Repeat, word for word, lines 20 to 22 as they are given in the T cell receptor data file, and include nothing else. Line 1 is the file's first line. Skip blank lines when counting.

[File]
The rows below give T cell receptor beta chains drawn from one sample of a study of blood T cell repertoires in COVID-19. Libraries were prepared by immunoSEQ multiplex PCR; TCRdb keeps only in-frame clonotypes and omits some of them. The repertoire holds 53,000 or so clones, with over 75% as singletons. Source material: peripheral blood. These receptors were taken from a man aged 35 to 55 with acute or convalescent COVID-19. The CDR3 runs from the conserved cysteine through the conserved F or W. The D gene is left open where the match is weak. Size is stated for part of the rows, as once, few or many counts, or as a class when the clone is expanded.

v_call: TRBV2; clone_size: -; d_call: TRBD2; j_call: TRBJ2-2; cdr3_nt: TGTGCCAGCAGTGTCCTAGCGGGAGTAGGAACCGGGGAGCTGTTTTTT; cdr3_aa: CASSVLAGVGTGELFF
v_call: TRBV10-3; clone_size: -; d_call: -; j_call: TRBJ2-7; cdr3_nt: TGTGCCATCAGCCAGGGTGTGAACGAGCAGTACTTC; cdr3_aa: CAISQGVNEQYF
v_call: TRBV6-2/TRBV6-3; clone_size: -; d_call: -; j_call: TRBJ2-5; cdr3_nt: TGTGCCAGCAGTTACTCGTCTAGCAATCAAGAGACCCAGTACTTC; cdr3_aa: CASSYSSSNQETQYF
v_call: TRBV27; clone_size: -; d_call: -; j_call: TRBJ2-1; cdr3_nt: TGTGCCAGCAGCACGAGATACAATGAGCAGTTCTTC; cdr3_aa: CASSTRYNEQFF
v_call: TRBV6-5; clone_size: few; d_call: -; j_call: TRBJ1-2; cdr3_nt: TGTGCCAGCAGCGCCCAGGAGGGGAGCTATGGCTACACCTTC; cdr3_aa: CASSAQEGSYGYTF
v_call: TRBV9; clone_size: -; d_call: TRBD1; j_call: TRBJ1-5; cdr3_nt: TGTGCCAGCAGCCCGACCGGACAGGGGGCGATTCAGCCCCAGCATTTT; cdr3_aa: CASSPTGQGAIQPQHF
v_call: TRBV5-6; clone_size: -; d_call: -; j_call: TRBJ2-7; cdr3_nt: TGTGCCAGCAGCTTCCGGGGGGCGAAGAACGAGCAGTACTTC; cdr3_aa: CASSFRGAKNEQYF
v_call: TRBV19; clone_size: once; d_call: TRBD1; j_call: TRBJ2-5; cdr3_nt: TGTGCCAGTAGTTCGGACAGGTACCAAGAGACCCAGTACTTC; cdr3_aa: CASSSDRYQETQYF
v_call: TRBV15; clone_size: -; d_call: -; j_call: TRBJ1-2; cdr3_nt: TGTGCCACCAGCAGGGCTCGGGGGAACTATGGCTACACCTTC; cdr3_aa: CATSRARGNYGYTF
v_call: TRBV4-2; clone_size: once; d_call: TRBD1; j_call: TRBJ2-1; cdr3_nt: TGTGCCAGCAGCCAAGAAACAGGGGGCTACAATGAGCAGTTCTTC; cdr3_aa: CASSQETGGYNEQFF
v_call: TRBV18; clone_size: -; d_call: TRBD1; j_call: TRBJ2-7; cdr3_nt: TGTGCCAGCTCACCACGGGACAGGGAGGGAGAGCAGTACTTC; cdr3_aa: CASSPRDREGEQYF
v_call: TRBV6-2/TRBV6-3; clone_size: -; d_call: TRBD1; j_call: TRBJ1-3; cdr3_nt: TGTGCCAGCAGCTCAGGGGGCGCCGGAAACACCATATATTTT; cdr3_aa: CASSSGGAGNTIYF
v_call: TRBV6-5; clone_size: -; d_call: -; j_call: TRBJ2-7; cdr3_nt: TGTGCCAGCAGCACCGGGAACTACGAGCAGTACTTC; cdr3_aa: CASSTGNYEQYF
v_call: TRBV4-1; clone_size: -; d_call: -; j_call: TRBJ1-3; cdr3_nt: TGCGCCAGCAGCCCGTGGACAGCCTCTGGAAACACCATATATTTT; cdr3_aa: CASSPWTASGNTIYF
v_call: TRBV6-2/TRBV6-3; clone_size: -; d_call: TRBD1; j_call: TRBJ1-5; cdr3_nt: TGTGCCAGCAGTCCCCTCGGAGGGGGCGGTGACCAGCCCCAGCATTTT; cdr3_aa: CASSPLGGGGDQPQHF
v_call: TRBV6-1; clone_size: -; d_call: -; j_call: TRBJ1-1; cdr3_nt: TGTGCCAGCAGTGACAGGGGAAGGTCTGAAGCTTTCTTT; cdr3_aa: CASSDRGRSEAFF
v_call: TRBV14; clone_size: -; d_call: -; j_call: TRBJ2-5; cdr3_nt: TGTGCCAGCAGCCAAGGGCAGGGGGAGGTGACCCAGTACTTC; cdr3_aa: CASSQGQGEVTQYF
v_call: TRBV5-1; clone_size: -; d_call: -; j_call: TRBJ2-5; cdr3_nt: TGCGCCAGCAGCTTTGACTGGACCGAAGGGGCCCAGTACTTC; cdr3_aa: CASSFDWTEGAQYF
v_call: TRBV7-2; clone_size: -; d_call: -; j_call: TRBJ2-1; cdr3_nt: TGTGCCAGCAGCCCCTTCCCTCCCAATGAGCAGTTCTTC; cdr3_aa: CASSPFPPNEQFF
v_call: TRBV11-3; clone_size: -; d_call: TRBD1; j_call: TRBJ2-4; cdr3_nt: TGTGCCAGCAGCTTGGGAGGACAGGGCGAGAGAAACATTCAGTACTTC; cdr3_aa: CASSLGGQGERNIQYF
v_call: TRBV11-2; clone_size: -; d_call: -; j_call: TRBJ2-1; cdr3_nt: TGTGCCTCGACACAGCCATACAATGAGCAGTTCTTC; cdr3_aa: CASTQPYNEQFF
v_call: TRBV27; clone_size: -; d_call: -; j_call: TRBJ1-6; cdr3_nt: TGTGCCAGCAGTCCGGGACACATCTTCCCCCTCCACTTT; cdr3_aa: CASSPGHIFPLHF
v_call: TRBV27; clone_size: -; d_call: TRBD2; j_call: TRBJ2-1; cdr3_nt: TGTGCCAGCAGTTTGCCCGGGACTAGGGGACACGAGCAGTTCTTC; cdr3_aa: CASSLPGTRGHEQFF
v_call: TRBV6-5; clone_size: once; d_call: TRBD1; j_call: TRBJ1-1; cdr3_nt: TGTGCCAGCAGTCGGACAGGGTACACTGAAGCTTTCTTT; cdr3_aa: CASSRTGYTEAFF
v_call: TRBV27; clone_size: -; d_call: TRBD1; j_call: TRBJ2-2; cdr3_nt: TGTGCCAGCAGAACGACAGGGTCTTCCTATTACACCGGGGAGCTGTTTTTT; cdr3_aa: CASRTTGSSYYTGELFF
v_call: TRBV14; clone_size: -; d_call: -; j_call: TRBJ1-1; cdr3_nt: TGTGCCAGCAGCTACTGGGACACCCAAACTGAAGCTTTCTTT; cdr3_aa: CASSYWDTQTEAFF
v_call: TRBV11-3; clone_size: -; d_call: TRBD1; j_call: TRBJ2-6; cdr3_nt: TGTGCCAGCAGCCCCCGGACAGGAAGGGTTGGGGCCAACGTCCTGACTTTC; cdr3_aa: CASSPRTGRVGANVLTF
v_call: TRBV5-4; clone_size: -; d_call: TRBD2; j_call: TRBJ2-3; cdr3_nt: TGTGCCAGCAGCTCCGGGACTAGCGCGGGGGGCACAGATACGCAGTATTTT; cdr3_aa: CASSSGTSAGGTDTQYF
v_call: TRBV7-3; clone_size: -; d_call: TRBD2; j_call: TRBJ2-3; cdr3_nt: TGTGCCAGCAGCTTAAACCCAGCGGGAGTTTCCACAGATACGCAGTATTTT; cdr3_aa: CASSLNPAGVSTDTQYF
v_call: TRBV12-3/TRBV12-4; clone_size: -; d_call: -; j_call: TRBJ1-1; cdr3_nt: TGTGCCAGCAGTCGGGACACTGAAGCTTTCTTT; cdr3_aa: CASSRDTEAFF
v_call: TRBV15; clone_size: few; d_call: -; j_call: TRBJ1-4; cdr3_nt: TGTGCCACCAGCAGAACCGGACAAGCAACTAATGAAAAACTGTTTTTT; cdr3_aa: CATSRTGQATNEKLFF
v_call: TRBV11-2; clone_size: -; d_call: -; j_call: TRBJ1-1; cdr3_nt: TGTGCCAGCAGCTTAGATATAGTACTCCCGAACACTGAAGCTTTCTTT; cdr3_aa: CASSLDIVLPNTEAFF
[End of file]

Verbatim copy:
v_call: TRBV7-2; clone_size: -; d_call: -; j_call: TRBJ2-1; cdr3_nt: TGTGCCAGCAGCCCCTTCCCTCCCAATGAGCAGTTCTTC; cdr3_aa: CASSPFPPNEQFF
v_call: TRBV11-3; clone_size: -; d_call: TRBD1; j_call: TRBJ2-4; cdr3_nt: TGTGCCAGCAGCTTGGGAGGACAGGGCGAGAGAAACATTCAGTACTTC; cdr3_aa: CASSLGGQGERNIQYF
v_call: TRBV11-2; clone_size: -; d_call: -; j_call: TRBJ2-1; cdr3_nt: TGTGCCTCGACACAGCCATACAATGAGCAGTTCTTC; cdr3_aa: CASTQPYNEQFF